It’s definitely getting colder here in New Zealand, but I’m still trying to catch up on blogging about my summer sewing.
One of the things I really got excited about sewing was shorts. I made the clamdigger shorts, and then I thought ‘let’s make lots of these!’
Since I was on fire, I made two pairs of ‘pants on fire’ shorts. One with pleats:
And one pair without:
The shirt is also a bit of summer sewing – the simplest, laziest T-shirt I could make, with a turned neck hemming instead of a binding.
Both pairs of shorts have a really ease-y fit, and enormous pockets, so that I can carry around my camera and my phone and a lip gloss and car keys and a few shells or whatever other bits of miscellanea I pick up throughout the day. They have been great for walks and gardening and tramps, and will also get lots of use as on-the-farm shorts in Hawaii.
We took these photos on one of our Sunday evening walks around the coast. I can’t claim it was entirely spontaneous as I brought both pairs. 😉
Mr D quite outdid himself as a photographer and got what may be my favourite photo series ever, as I played with a really cool piece of seaweed I found on the shore.
So why are these the ‘Pants on Fire’ shorts? Not because of photos like these:
But because they are lined in this fabric:
Obviously that fabric isn’t flame patterned, or anything else that would immediately make you think of fire. Nope. Nothing so obvious.
Actually, it’s even more obvious: that fabric has actually been on fire.
About six months ago I walked past an op-shop and noticed that they had a box of fabric scraps outside with a ‘$2 a piece’ sign on the box. I had a rummage, and unearthed a piece of very pretty 1950s embossed floral cotton – the fabric that is now used as the facing for my shorts.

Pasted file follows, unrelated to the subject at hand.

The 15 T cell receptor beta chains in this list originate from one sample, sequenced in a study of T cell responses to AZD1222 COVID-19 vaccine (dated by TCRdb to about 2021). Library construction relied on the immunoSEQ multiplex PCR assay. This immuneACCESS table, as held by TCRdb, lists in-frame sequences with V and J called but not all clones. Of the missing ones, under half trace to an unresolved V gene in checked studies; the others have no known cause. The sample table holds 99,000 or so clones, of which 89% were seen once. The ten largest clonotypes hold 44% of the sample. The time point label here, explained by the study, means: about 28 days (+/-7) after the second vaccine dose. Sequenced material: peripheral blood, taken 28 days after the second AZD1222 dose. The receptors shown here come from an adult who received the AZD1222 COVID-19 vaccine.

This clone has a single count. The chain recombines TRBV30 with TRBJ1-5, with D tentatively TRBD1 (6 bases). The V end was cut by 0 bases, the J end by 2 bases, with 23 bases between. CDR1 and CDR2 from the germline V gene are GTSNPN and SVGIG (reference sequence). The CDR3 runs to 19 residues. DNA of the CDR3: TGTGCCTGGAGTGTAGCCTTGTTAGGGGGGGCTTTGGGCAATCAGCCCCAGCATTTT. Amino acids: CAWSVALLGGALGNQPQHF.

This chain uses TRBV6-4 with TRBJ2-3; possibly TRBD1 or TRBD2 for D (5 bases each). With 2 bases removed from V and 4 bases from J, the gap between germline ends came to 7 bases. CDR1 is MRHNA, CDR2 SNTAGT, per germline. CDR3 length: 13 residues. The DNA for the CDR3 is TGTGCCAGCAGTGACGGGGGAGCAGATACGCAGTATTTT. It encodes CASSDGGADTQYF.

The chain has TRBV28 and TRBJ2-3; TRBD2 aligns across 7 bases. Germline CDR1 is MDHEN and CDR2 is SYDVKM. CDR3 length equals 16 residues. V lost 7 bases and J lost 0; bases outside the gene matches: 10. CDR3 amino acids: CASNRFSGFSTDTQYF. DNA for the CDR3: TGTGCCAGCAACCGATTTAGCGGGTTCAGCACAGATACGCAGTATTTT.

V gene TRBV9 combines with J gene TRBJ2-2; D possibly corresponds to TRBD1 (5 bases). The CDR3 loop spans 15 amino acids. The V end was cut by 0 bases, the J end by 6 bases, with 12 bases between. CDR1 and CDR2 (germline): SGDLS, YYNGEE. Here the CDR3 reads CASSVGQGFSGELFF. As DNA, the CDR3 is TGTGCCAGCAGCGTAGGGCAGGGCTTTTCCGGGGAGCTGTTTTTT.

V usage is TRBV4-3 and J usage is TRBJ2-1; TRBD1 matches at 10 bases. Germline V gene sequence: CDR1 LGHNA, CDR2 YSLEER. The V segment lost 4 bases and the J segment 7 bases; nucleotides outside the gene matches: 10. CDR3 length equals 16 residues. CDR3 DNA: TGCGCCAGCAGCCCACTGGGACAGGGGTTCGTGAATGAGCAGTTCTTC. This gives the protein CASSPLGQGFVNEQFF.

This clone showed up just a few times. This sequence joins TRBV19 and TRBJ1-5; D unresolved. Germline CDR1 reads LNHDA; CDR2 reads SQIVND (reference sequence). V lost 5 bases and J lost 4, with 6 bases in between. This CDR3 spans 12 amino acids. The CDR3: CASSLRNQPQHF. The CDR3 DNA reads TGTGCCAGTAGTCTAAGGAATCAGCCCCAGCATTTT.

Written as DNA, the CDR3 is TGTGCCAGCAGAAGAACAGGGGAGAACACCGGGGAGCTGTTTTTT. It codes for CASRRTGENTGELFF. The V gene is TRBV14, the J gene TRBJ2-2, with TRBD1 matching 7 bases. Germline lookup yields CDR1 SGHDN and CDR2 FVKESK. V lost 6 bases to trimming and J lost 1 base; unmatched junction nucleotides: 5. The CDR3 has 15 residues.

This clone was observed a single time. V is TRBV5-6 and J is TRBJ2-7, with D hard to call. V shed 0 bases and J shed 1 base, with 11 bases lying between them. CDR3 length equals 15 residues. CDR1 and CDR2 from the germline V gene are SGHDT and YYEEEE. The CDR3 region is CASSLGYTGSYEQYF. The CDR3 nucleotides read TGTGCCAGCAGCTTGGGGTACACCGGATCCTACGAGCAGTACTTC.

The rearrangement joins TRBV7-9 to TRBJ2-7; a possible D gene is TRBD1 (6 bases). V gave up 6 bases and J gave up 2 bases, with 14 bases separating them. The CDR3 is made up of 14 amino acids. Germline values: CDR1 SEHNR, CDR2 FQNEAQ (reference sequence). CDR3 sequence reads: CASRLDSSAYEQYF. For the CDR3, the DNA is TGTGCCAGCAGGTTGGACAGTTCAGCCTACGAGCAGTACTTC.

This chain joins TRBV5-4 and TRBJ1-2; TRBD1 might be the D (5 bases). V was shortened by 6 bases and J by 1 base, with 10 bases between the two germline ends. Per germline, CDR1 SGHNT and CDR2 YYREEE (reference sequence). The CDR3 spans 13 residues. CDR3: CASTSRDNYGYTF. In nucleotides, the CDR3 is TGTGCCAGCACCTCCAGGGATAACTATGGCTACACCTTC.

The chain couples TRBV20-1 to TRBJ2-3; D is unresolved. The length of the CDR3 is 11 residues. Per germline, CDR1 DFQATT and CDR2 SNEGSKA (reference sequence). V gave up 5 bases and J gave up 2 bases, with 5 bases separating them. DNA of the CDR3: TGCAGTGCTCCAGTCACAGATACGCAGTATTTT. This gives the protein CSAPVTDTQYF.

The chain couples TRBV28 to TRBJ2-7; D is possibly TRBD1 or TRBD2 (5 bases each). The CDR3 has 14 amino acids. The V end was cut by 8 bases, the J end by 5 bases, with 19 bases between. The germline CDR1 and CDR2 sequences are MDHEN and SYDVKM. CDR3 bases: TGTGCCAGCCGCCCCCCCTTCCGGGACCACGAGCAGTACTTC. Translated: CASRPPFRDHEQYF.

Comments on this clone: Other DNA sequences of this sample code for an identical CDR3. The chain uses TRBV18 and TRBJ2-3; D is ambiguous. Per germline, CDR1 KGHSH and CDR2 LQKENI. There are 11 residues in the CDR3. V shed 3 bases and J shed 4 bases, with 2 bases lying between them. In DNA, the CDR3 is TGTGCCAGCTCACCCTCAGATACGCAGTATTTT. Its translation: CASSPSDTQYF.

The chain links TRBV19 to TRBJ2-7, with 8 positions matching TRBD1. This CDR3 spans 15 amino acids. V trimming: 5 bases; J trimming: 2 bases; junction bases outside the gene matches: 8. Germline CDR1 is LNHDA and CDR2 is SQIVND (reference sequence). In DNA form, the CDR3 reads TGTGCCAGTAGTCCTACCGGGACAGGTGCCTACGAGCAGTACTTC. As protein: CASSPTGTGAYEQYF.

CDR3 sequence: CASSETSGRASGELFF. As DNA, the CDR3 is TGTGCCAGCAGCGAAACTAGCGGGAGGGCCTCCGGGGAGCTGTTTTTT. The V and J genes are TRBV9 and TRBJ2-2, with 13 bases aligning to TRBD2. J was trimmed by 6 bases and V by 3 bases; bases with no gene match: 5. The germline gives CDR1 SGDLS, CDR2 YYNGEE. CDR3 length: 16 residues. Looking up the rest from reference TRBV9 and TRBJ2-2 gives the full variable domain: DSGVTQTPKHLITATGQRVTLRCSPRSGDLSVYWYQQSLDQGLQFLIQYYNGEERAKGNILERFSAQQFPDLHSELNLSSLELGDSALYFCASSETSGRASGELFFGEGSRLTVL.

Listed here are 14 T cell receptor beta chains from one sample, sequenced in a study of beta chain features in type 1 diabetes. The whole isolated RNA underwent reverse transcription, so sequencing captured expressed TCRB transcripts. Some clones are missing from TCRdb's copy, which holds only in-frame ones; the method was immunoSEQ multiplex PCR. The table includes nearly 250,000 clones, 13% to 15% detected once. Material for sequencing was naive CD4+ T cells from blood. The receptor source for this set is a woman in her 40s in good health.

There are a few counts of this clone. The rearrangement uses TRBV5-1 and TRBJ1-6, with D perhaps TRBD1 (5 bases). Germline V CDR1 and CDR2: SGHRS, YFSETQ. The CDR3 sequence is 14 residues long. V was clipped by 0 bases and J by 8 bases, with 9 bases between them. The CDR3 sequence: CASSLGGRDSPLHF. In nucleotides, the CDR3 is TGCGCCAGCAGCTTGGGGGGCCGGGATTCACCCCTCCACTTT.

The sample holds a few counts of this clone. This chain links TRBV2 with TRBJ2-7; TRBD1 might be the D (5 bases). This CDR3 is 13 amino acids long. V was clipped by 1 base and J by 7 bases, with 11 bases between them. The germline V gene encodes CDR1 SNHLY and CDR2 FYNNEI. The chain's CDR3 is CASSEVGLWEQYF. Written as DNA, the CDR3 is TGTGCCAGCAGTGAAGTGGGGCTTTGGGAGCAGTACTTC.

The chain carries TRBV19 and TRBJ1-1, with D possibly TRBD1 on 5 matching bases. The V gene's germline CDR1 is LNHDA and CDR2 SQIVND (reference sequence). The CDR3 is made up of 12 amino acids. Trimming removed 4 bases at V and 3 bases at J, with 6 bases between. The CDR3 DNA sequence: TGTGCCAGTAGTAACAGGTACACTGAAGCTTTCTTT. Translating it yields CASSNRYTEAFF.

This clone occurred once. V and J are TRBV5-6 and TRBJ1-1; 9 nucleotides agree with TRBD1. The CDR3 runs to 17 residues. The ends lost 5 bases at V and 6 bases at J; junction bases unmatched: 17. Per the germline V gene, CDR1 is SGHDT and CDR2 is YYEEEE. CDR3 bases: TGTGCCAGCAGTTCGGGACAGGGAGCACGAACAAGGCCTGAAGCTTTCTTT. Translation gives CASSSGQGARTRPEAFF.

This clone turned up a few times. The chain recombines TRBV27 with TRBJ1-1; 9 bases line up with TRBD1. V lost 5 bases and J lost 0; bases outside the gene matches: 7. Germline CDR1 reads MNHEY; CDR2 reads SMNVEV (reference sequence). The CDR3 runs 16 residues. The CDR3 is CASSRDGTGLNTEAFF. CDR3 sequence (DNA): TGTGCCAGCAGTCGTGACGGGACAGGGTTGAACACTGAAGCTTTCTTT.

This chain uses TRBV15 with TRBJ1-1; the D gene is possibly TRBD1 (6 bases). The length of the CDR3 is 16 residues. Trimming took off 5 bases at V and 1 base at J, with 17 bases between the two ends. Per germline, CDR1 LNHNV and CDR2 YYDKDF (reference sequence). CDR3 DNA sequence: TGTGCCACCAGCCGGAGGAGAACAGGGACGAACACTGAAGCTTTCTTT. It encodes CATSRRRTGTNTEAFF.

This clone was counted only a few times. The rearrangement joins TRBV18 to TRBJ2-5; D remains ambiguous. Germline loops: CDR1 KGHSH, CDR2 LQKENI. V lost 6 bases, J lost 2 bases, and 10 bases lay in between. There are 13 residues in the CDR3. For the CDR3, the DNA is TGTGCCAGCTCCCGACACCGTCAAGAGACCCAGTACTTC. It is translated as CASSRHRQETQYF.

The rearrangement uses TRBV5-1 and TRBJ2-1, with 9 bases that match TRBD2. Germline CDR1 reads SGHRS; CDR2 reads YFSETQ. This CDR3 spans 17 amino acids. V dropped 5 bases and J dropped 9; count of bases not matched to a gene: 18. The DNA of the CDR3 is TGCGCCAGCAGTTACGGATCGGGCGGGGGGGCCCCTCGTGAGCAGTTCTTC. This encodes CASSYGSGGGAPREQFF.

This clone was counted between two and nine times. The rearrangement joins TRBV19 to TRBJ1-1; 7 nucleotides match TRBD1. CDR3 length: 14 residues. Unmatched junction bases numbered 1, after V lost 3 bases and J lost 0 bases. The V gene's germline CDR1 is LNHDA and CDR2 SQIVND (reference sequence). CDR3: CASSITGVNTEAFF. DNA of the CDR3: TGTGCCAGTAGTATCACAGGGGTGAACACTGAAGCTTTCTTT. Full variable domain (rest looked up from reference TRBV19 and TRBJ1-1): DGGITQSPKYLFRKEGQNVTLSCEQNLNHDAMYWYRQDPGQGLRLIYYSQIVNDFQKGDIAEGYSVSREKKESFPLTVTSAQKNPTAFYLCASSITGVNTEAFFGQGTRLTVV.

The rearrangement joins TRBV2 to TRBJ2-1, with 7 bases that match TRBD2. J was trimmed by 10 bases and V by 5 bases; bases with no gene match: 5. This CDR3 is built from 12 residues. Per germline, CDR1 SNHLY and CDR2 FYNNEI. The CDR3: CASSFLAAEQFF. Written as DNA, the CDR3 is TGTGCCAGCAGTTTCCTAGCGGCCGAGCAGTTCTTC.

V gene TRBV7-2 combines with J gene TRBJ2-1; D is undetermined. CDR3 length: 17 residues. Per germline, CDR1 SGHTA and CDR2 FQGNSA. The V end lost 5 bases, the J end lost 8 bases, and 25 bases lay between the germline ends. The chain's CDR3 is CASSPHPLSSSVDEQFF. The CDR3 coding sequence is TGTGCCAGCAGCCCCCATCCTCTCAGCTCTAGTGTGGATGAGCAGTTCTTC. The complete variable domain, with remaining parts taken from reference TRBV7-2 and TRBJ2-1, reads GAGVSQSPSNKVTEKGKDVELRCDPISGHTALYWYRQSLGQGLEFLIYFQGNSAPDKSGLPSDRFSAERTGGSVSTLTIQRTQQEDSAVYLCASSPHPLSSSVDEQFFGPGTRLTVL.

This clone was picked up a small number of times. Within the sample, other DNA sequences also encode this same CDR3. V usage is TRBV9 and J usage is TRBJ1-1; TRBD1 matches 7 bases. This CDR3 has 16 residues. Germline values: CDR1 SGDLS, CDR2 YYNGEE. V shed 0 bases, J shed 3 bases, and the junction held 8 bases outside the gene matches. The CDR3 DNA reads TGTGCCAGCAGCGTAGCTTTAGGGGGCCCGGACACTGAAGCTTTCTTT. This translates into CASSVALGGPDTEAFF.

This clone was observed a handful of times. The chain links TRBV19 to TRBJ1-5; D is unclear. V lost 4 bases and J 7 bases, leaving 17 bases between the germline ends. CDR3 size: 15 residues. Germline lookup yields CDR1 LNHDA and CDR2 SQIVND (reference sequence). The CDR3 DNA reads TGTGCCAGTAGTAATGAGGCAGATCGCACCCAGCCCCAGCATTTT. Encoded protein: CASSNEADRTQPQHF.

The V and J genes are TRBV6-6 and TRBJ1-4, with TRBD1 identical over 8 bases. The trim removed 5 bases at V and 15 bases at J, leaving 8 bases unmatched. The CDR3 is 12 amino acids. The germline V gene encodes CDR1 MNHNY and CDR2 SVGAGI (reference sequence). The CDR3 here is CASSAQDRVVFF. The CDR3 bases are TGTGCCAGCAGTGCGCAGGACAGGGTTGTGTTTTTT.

I took the fabric inside, showed it to the salesperson, and set it down on the tiny counter while I pulled out my wallet to pay for it. I was just rummaging for a coin when I noticed a funny smell, and suddenly the woman in line behind me shouted ‘Fire!’
I looked down, and my fabric was indeed ON FIRE.
I hurled it to the floor, stomped on it, and in a few moments we had the fire out.
I turned back to the counter, adrenaline pumping, stammering an apology, trying to figure out how on earth it had managed to catch on fire, and then I realised that on the teeny-tiny counter, the only possible and logical place to put your good while you paid for them, a small scented votive candle was burning.
I looked up at the salesperson, mouth gaping, and she laughed and said “You’re the third person to set something on fire today.”
And then she charged me $2 for the charred fabric.
Not surprisingly, that op-shop closed less than two months later.
There isn’t much you can do with 1/4 of a meter of burnt fabric, but it did make pretty facings for two pairs of shorts!
And every time I wear them I laugh as I put them on.